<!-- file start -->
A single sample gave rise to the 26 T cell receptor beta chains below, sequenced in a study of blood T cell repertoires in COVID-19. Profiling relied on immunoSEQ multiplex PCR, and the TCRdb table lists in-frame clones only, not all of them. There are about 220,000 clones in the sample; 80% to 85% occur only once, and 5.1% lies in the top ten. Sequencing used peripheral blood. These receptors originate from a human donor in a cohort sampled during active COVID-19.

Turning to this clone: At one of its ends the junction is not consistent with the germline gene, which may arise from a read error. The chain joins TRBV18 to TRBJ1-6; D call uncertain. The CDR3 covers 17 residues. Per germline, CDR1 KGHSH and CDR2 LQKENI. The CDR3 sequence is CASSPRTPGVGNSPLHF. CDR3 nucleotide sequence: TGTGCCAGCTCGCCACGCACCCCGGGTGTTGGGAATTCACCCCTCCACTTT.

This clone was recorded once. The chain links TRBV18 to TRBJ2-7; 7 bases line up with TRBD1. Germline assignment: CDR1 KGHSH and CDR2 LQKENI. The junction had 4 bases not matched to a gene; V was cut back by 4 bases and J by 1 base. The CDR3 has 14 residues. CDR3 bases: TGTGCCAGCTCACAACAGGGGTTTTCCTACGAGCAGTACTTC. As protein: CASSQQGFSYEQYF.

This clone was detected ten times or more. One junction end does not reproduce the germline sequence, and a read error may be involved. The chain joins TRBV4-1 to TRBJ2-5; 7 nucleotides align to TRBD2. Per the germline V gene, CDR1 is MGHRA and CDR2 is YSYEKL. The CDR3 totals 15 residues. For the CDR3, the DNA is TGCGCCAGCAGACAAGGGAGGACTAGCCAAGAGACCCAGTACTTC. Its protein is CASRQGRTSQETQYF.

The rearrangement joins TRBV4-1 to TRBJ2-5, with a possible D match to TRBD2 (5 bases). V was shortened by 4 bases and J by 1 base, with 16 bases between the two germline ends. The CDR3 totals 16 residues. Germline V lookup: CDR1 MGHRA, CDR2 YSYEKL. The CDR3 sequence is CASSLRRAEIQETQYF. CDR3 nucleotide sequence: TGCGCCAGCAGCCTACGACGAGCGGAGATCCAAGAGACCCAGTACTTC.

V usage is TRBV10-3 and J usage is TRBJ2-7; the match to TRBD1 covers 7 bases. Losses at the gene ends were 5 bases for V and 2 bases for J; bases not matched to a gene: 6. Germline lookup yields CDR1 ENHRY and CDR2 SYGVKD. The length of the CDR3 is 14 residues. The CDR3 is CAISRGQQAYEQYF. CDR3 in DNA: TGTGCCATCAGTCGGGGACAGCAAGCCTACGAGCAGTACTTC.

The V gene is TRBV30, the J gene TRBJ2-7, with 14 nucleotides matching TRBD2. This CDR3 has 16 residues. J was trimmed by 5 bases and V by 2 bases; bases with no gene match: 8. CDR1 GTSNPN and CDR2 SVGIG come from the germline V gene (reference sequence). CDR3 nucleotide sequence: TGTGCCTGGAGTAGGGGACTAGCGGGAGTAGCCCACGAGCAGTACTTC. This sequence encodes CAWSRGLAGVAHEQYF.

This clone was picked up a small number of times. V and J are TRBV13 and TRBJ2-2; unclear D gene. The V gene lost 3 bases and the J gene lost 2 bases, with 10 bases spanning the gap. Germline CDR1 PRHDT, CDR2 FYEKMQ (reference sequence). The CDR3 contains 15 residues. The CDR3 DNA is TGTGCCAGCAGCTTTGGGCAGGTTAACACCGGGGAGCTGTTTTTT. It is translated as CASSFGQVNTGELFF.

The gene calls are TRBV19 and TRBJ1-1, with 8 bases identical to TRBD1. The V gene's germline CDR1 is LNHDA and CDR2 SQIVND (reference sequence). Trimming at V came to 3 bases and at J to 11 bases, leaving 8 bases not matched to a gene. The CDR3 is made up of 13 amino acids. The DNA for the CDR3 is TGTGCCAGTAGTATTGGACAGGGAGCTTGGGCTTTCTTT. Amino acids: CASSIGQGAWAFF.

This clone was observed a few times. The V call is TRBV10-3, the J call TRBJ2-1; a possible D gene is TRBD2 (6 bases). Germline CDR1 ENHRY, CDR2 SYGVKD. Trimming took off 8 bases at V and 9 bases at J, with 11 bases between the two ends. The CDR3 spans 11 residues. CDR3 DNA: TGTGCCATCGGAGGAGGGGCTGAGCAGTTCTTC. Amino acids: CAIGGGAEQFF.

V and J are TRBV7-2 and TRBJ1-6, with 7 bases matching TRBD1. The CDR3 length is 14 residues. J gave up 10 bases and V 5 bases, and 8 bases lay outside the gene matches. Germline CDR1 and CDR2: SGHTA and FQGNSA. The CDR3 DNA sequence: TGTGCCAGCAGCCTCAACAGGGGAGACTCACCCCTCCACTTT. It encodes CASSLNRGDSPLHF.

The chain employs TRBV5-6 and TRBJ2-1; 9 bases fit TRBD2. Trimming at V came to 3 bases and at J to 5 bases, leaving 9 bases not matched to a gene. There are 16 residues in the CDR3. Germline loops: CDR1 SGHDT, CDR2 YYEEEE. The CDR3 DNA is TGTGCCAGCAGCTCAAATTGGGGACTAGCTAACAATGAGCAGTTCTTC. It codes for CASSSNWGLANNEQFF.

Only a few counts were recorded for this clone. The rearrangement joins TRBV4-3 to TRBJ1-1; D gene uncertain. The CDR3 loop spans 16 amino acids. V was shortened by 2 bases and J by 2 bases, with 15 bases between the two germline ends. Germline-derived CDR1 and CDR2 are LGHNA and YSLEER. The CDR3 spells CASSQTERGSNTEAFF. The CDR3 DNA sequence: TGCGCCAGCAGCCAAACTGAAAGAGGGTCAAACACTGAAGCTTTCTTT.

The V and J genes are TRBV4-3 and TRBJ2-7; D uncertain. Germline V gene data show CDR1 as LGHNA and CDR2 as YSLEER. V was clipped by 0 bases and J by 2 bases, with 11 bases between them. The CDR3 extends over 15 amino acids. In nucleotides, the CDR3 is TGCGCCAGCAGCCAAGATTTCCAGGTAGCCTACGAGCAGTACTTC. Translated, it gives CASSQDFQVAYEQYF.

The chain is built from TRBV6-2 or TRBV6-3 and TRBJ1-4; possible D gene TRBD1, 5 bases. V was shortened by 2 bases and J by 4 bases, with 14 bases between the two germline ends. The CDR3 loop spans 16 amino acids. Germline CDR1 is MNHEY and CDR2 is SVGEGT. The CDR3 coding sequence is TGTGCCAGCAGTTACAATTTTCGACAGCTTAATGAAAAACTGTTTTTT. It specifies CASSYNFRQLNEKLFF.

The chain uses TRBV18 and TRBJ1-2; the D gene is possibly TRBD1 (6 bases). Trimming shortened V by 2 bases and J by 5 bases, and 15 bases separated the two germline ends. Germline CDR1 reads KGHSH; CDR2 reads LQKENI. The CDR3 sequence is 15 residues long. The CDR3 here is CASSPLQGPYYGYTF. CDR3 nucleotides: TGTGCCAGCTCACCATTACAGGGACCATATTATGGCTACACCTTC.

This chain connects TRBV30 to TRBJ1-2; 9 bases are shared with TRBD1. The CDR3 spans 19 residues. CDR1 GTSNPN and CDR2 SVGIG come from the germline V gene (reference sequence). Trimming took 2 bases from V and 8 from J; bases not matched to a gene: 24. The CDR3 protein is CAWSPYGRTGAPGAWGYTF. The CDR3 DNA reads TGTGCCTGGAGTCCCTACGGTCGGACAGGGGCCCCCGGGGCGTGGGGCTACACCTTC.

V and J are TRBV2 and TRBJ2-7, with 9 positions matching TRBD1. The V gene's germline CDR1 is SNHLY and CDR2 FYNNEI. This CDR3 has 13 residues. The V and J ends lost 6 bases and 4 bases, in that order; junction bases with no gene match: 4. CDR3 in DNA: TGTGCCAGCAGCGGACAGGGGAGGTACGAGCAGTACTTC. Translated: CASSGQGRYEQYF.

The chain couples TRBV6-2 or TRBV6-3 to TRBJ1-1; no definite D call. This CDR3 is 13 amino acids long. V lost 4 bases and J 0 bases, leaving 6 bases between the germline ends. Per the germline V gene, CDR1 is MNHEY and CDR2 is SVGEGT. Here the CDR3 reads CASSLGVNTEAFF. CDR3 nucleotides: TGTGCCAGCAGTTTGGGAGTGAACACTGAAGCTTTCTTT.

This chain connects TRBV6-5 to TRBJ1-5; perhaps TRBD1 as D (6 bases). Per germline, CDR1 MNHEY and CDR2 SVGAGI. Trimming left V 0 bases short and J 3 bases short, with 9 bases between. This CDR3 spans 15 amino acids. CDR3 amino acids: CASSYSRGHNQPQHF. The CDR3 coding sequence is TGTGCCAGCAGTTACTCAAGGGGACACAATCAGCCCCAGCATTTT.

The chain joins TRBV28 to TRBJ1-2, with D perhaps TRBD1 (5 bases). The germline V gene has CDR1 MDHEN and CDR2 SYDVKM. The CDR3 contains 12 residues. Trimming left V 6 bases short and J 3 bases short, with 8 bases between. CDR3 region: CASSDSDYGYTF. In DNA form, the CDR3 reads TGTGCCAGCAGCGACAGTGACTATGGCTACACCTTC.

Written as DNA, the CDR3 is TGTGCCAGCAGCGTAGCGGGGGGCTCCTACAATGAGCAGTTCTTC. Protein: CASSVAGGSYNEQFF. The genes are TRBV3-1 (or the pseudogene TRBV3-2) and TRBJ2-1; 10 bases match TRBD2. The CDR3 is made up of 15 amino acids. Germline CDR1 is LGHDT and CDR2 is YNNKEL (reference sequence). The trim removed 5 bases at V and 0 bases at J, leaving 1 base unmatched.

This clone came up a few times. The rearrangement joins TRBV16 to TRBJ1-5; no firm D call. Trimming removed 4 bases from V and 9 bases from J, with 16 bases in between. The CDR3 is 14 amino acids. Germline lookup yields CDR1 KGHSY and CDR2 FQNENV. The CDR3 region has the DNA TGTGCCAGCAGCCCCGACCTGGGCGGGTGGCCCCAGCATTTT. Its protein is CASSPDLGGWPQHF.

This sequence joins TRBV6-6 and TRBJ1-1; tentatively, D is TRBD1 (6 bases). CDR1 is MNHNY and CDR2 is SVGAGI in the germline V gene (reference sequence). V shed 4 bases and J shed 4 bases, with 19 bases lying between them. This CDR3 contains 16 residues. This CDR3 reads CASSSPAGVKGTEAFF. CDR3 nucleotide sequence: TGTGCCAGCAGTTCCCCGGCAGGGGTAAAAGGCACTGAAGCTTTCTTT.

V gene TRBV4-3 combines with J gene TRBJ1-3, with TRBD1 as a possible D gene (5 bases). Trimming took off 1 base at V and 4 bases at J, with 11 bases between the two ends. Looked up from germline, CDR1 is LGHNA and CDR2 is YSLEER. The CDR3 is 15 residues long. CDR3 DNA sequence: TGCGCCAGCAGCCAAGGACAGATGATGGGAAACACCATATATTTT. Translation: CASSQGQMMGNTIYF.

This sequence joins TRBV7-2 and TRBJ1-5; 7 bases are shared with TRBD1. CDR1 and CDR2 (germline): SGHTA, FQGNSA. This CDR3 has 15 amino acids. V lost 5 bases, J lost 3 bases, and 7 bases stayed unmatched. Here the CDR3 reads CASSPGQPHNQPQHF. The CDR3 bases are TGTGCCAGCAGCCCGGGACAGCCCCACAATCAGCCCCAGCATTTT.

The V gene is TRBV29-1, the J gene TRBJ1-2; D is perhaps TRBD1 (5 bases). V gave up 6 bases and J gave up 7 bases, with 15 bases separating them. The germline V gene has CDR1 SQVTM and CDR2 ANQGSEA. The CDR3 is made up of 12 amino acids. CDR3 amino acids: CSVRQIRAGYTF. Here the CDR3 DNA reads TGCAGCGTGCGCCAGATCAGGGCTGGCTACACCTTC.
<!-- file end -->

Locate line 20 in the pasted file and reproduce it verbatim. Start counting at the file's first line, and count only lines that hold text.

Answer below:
This chain connects TRBV6-5 to TRBJ1-5; perhaps TRBD1 as D (6 bases). Per germline, CDR1 MNHEY and CDR2 SVGAGI. Trimming left V 0 bases short and J 3 bases short, with 9 bases between. This CDR3 spans 15 amino acids. CDR3 amino acids: CASSYSRGHNQPQHF. The CDR3 coding sequence is TGTGCCAGCAGTTACTCAAGGGGACACAATCAGCCCCAGCATTTT.